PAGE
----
Characteristics of Crack Propagation at the Interface between Two Dissimilar Media.
Final rept. on phase 1,
NAVAL RESEARCH LAB WASHINGTON D C
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Studies were conducted on specimens of epoxy plates bonded to aluminum plates. The effect of surface roughness of the aluminum on fracture toughness was measured for four different surface finishes. It was found that increased surface roughness resulted in greater fracture toughness. This may be explained by the observation that the interfacial cracks replicated the surface features of the aluminum. Microscopic studies of the failure surfaces indicate that crack propagation occurs in the epoxy near the interface, and that a residue of epoxy remains bonded to the aluminum. The magnitude of the residual stresses due to casting and curing of the epoxy was determined by photoelastic techniques. Methods were developed for analyzing the birefringent pattern in the epoxy to determine the magnitude of the elastic residual stress and the frozen stress. It was found that residual stresses can contribute 15 to 20 of the strain required for crack initiation at the interface.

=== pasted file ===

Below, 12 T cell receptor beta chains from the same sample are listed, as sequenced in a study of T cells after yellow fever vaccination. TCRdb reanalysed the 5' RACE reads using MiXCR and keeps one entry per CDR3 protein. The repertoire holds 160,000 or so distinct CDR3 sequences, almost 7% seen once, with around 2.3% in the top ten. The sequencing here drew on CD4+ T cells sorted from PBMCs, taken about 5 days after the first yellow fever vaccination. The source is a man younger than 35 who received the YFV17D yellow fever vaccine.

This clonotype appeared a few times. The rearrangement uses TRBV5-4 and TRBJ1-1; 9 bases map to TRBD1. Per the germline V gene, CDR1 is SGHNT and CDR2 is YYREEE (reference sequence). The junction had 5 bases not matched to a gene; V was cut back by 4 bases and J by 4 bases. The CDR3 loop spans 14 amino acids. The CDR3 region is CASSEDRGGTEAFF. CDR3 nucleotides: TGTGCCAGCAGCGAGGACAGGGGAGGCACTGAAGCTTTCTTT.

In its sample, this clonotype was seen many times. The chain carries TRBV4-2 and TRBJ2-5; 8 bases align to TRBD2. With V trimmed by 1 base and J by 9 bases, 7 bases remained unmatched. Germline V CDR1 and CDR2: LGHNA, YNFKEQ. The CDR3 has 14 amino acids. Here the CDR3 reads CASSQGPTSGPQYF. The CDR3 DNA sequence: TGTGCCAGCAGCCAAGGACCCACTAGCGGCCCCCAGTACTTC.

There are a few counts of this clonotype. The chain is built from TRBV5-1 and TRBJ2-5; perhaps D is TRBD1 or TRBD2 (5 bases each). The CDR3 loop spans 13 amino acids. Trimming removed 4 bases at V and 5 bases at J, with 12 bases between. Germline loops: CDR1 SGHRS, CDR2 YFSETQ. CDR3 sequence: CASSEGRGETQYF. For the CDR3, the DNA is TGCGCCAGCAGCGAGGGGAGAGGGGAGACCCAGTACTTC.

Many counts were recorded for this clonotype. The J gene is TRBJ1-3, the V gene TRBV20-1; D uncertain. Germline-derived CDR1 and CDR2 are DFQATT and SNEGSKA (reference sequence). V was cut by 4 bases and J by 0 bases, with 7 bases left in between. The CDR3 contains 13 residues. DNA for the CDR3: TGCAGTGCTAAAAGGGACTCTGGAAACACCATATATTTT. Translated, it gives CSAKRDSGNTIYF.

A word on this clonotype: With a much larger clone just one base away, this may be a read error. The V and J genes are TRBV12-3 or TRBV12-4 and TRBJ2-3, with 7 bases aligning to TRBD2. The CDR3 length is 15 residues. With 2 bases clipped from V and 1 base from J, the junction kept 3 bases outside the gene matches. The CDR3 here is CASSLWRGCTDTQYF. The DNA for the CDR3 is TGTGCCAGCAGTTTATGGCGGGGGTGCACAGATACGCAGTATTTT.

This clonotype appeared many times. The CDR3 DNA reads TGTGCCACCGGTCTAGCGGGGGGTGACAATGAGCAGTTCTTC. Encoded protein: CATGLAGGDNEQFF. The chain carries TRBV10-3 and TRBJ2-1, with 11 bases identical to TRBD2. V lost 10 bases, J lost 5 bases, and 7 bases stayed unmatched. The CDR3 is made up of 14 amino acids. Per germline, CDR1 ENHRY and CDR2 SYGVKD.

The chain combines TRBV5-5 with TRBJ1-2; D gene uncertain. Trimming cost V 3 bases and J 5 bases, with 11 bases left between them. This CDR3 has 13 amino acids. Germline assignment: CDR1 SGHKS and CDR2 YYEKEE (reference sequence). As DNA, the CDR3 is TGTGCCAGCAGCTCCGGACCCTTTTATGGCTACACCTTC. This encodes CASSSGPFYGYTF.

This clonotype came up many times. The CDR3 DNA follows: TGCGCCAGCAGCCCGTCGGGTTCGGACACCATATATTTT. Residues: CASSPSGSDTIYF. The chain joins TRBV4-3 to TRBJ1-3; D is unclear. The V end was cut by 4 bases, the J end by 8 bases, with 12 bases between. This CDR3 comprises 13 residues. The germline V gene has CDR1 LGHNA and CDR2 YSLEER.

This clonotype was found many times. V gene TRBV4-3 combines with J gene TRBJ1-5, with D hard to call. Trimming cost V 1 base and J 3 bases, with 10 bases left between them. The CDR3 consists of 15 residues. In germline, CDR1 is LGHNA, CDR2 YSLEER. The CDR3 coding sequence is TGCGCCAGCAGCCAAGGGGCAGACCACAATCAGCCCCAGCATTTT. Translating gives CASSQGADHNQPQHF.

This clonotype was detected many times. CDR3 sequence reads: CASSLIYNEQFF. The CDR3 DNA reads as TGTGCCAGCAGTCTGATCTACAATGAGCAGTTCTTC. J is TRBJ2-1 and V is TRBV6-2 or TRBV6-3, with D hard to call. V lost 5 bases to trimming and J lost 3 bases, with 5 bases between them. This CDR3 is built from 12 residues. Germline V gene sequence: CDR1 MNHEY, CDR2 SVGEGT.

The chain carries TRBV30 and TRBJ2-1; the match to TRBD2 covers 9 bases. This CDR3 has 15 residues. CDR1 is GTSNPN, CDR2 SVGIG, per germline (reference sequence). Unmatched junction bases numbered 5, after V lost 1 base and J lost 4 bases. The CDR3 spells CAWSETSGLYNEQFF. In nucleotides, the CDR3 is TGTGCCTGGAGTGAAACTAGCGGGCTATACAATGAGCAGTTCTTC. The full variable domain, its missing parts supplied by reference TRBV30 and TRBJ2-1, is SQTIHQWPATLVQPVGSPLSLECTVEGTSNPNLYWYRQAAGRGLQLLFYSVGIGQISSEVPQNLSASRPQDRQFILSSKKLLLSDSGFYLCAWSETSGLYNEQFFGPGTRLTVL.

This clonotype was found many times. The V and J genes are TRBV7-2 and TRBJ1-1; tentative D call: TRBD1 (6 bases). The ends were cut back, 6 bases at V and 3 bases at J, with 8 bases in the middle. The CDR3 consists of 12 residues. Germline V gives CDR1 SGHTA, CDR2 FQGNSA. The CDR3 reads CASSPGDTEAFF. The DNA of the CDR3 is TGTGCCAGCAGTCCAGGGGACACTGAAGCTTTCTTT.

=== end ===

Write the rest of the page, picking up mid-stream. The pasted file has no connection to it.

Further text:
- Metallurgy and Metallography
- Solid State Physics